Higher Standards?

September 1985
Education Digest;Sep1985, Vol. 51 Issue 1, p65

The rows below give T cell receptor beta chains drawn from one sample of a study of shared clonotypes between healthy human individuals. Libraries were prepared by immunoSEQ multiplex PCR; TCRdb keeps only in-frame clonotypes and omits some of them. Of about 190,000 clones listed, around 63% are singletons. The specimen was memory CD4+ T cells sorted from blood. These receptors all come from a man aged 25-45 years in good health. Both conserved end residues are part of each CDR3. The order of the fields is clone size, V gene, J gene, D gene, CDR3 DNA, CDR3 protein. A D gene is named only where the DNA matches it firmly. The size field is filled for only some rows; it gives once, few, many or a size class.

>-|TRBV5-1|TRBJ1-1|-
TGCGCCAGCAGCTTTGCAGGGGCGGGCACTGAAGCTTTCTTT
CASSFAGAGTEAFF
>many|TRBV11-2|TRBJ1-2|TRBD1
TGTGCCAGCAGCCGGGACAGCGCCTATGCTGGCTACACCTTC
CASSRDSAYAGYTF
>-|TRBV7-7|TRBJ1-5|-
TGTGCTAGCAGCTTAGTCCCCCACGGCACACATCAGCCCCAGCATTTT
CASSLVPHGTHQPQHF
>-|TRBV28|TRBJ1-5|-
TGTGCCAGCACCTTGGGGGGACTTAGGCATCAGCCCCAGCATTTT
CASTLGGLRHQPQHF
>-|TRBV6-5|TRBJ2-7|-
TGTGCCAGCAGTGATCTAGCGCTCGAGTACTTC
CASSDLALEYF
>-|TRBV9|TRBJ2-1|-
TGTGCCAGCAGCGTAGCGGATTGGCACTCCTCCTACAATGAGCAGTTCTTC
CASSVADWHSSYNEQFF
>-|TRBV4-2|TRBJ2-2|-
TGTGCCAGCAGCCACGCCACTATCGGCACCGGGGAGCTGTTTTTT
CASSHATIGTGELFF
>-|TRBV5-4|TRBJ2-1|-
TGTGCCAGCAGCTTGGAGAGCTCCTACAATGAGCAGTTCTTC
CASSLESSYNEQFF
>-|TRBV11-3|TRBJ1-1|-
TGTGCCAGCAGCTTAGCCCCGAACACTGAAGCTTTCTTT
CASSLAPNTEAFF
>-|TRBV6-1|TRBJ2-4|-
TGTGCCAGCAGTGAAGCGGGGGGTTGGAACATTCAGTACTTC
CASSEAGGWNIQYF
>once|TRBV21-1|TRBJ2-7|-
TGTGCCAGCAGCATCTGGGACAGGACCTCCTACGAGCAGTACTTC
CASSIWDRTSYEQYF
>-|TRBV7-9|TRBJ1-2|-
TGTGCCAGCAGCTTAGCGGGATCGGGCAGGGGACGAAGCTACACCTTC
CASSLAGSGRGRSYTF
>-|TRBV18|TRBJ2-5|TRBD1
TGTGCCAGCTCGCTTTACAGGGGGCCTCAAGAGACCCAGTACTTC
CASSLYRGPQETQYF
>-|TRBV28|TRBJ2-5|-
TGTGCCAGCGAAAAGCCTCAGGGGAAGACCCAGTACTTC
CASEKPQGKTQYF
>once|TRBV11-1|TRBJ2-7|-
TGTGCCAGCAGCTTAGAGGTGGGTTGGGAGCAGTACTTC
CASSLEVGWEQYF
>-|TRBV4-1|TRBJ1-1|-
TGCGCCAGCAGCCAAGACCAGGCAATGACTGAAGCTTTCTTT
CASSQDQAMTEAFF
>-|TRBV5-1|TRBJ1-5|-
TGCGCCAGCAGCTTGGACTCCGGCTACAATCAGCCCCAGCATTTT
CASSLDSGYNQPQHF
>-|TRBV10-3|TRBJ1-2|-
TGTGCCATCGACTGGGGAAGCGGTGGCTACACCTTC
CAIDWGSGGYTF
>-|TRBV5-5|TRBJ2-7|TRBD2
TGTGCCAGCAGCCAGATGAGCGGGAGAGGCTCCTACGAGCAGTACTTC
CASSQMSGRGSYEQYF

The article reports that a series of classroom studies by Richard Ryan, assistant professor of psychology at the University of Rochester, New York, of elementary, high school and college students conducted since 1978 indicates that teachers told to get students to perform to higher standards on tests tend to adopt a controlling style in the classroom, causing the teachers to talk, direct, evaluate and criticize more and causing students to show less intrinsic motivation to think of themselves as less competent than their peers and to feel less good about themselves than those in other classrooms. Children in controlling classrooms really do significantly better on the standardized tests, either.


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